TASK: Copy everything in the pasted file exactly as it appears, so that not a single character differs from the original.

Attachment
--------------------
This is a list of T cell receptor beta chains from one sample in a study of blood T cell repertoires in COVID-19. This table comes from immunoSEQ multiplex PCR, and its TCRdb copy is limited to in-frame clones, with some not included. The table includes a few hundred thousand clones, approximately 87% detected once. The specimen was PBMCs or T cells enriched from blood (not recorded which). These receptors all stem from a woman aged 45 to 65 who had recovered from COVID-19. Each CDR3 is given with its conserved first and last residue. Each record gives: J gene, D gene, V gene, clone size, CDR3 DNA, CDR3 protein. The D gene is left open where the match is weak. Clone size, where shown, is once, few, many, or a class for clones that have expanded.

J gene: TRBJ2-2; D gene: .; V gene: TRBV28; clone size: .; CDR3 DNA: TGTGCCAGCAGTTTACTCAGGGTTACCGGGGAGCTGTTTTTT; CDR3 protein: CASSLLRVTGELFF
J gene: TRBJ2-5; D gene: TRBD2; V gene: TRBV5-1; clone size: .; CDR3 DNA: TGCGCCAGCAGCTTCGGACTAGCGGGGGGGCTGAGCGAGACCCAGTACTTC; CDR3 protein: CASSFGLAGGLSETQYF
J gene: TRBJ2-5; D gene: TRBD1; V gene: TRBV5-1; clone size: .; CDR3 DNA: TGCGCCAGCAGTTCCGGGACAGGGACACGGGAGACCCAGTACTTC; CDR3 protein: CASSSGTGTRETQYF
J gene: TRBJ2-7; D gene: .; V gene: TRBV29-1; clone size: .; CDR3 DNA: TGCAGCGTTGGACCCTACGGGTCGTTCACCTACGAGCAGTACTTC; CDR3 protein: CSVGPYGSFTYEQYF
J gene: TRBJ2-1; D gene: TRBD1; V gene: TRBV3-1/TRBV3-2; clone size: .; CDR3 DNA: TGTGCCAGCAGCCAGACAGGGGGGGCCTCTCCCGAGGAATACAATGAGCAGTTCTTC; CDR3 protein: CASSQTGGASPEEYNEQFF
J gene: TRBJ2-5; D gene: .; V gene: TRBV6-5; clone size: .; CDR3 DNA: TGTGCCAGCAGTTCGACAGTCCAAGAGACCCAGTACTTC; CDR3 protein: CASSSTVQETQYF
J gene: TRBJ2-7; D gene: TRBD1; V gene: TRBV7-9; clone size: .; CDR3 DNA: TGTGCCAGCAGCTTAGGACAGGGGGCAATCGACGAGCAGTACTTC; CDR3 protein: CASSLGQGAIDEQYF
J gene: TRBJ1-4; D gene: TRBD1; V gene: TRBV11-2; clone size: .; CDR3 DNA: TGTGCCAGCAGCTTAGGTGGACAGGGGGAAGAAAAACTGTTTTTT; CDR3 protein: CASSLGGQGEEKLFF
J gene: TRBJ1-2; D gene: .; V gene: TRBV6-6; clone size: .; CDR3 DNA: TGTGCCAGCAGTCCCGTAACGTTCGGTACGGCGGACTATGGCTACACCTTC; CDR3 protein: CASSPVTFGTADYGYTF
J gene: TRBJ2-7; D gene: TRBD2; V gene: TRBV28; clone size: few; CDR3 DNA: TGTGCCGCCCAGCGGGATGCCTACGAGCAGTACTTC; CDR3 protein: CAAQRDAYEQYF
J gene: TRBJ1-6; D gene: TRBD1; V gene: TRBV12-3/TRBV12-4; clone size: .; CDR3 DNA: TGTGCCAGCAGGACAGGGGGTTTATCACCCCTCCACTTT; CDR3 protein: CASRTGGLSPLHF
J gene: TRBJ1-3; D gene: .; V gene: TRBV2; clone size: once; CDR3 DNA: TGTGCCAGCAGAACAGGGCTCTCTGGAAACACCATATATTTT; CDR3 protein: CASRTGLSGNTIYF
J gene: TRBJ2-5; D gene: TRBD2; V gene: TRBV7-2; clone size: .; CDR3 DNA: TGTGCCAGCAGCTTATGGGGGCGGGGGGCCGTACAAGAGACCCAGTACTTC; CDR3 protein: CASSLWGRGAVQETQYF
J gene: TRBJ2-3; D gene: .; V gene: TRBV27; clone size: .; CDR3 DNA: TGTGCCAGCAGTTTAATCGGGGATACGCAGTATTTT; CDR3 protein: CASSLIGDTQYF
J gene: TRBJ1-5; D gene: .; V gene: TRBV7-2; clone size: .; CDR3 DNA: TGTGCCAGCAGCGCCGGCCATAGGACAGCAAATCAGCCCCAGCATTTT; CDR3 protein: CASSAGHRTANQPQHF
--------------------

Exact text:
This is a list of T cell receptor beta chains from one sample in a study of blood T cell repertoires in COVID-19. This table comes from immunoSEQ multiplex PCR, and its TCRdb copy is limited to in-frame clones, with some not included. The table includes a few hundred thousand clones, approximately 87% detected once. The specimen was PBMCs or T cells enriched from blood (not recorded which). These receptors all stem from a woman aged 45 to 65 who had recovered from COVID-19. Each CDR3 is given with its conserved first and last residue. Each record gives: J gene, D gene, V gene, clone size, CDR3 DNA, CDR3 protein. The D gene is left open where the match is weak. Clone size, where shown, is once, few, many, or a class for clones that have expanded.

J gene: TRBJ2-2; D gene: .; V gene: TRBV28; clone size: .; CDR3 DNA: TGTGCCAGCAGTTTACTCAGGGTTACCGGGGAGCTGTTTTTT; CDR3 protein: CASSLLRVTGELFF
J gene: TRBJ2-5; D gene: TRBD2; V gene: TRBV5-1; clone size: .; CDR3 DNA: TGCGCCAGCAGCTTCGGACTAGCGGGGGGGCTGAGCGAGACCCAGTACTTC; CDR3 protein: CASSFGLAGGLSETQYF
J gene: TRBJ2-5; D gene: TRBD1; V gene: TRBV5-1; clone size: .; CDR3 DNA: TGCGCCAGCAGTTCCGGGACAGGGACACGGGAGACCCAGTACTTC; CDR3 protein: CASSSGTGTRETQYF
J gene: TRBJ2-7; D gene: .; V gene: TRBV29-1; clone size: .; CDR3 DNA: TGCAGCGTTGGACCCTACGGGTCGTTCACCTACGAGCAGTACTTC; CDR3 protein: CSVGPYGSFTYEQYF
J gene: TRBJ2-1; D gene: TRBD1; V gene: TRBV3-1/TRBV3-2; clone size: .; CDR3 DNA: TGTGCCAGCAGCCAGACAGGGGGGGCCTCTCCCGAGGAATACAATGAGCAGTTCTTC; CDR3 protein: CASSQTGGASPEEYNEQFF
J gene: TRBJ2-5; D gene: .; V gene: TRBV6-5; clone size: .; CDR3 DNA: TGTGCCAGCAGTTCGACAGTCCAAGAGACCCAGTACTTC; CDR3 protein: CASSSTVQETQYF
J gene: TRBJ2-7; D gene: TRBD1; V gene: TRBV7-9; clone size: .; CDR3 DNA: TGTGCCAGCAGCTTAGGACAGGGGGCAATCGACGAGCAGTACTTC; CDR3 protein: CASSLGQGAIDEQYF
J gene: TRBJ1-4; D gene: TRBD1; V gene: TRBV11-2; clone size: .; CDR3 DNA: TGTGCCAGCAGCTTAGGTGGACAGGGGGAAGAAAAACTGTTTTTT; CDR3 protein: CASSLGGQGEEKLFF
J gene: TRBJ1-2; D gene: .; V gene: TRBV6-6; clone size: .; CDR3 DNA: TGTGCCAGCAGTCCCGTAACGTTCGGTACGGCGGACTATGGCTACACCTTC; CDR3 protein: CASSPVTFGTADYGYTF
J gene: TRBJ2-7; D gene: TRBD2; V gene: TRBV28; clone size: few; CDR3 DNA: TGTGCCGCCCAGCGGGATGCCTACGAGCAGTACTTC; CDR3 protein: CAAQRDAYEQYF
J gene: TRBJ1-6; D gene: TRBD1; V gene: TRBV12-3/TRBV12-4; clone size: .; CDR3 DNA: TGTGCCAGCAGGACAGGGGGTTTATCACCCCTCCACTTT; CDR3 protein: CASRTGGLSPLHF
J gene: TRBJ1-3; D gene: .; V gene: TRBV2; clone size: once; CDR3 DNA: TGTGCCAGCAGAACAGGGCTCTCTGGAAACACCATATATTTT; CDR3 protein: CASRTGLSGNTIYF
J gene: TRBJ2-5; D gene: TRBD2; V gene: TRBV7-2; clone size: .; CDR3 DNA: TGTGCCAGCAGCTTATGGGGGCGGGGGGCCGTACAAGAGACCCAGTACTTC; CDR3 protein: CASSLWGRGAVQETQYF
J gene: TRBJ2-3; D gene: .; V gene: TRBV27; clone size: .; CDR3 DNA: TGTGCCAGCAGTTTAATCGGGGATACGCAGTATTTT; CDR3 protein: CASSLIGDTQYF
J gene: TRBJ1-5; D gene: .; V gene: TRBV7-2; clone size: .; CDR3 DNA: TGTGCCAGCAGCGCCGGCCATAGGACAGCAAATCAGCCCCAGCATTTT; CDR3 protein: CASSAGHRTANQPQHF